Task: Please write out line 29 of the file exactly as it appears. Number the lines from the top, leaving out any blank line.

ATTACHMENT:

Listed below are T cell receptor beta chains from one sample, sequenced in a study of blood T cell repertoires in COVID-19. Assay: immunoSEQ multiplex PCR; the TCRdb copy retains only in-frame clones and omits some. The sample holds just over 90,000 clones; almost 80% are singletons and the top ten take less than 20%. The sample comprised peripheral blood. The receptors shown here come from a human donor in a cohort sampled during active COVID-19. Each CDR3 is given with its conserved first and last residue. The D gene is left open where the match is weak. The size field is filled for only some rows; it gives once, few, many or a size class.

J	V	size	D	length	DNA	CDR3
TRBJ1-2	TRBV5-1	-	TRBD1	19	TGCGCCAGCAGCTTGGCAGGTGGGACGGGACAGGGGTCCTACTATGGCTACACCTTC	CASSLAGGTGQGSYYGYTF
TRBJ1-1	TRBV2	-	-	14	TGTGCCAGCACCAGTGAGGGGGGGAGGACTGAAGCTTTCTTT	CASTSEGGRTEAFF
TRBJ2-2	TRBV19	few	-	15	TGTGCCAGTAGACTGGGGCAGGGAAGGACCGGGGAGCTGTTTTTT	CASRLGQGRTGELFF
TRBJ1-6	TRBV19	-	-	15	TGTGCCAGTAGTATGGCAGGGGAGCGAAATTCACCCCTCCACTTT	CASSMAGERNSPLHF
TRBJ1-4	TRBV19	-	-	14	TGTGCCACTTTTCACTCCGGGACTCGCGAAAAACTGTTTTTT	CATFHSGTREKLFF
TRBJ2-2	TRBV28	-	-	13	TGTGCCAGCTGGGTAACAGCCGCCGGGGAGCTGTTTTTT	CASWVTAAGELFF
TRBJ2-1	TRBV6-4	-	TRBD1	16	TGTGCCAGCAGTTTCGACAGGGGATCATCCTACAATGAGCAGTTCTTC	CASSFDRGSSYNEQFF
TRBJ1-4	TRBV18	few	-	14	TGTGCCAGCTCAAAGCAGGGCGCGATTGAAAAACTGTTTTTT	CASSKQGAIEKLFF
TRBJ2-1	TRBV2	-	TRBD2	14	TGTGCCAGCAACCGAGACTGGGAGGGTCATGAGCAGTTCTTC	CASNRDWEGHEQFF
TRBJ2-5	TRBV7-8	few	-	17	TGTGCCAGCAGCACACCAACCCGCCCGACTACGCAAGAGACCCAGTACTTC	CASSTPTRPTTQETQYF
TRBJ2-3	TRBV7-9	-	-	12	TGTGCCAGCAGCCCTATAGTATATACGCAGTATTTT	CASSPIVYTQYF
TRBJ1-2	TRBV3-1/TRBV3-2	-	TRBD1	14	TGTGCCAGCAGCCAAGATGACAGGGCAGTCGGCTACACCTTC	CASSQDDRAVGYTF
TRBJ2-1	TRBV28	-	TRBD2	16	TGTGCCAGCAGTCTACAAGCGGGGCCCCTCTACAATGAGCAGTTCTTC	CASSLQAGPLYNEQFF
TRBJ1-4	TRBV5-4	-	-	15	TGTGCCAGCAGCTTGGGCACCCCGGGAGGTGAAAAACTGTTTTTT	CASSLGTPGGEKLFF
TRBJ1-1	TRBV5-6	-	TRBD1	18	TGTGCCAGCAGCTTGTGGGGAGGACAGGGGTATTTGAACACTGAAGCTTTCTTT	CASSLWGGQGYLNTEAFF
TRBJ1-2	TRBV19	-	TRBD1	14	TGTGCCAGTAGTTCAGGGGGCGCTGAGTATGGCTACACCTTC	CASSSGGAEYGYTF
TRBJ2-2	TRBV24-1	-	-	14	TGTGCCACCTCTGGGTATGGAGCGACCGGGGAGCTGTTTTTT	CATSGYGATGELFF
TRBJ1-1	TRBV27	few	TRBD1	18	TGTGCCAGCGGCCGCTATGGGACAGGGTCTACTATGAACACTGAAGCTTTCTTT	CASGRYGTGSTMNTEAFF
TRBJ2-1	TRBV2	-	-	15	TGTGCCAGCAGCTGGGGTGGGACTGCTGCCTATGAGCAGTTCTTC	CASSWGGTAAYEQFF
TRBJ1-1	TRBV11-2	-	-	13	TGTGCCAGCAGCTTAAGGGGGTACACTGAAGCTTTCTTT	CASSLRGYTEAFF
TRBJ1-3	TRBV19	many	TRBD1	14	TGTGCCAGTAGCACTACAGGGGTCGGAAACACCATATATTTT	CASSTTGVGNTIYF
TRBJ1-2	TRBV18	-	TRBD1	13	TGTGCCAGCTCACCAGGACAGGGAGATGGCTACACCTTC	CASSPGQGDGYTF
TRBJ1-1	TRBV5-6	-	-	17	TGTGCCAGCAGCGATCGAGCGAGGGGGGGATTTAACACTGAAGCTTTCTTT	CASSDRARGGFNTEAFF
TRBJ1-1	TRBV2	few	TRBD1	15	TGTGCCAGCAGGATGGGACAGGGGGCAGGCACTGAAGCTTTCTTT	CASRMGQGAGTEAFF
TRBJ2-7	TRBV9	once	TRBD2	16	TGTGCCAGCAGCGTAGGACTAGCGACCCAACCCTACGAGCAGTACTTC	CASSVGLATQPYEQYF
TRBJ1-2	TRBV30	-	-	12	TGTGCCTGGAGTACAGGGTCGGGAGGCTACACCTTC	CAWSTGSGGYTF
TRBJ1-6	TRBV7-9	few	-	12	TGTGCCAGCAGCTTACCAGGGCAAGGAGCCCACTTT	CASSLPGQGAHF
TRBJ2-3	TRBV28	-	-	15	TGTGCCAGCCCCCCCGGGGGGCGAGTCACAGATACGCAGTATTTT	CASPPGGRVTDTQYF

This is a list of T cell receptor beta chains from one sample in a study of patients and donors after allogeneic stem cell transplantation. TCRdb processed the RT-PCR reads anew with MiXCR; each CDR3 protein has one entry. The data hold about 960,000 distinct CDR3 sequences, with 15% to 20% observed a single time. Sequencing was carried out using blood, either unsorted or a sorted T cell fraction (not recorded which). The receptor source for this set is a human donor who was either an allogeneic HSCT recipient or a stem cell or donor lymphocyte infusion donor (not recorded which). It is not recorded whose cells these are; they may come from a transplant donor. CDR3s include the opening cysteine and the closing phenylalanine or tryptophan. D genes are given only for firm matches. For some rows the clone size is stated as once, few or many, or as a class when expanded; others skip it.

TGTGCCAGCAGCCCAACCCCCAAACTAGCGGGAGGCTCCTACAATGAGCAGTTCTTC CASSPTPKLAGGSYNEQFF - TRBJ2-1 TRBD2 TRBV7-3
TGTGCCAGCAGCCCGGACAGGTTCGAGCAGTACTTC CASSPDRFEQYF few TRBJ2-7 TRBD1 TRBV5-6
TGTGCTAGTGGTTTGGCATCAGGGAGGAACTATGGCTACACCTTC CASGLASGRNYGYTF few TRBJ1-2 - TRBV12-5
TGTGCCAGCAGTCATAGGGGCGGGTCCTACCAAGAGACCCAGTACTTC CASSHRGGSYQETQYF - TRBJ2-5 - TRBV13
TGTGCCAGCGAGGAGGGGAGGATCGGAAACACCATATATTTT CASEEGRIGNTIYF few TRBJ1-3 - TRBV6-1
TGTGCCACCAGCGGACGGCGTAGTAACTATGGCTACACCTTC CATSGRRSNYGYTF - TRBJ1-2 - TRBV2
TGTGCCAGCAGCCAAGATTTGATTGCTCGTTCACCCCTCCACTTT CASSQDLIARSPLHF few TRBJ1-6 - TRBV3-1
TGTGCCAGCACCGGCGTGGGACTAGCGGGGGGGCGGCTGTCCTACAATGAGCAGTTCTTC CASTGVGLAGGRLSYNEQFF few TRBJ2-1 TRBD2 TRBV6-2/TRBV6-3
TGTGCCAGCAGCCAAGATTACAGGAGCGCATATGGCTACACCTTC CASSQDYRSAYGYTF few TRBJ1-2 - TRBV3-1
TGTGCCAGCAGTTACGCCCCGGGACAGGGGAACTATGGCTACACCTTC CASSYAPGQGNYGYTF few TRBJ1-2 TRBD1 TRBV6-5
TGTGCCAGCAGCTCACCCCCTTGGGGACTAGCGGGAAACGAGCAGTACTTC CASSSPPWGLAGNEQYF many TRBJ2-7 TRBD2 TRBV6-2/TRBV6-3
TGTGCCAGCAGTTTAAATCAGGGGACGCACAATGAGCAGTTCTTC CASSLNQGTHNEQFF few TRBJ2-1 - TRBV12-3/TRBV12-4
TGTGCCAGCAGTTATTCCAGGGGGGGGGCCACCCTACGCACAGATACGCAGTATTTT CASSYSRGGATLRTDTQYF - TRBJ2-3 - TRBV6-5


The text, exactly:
TRBJ1-6	TRBV7-9	few	-	12	TGTGCCAGCAGCTTACCAGGGCAAGGAGCCCACTTT	CASSLPGQGAHF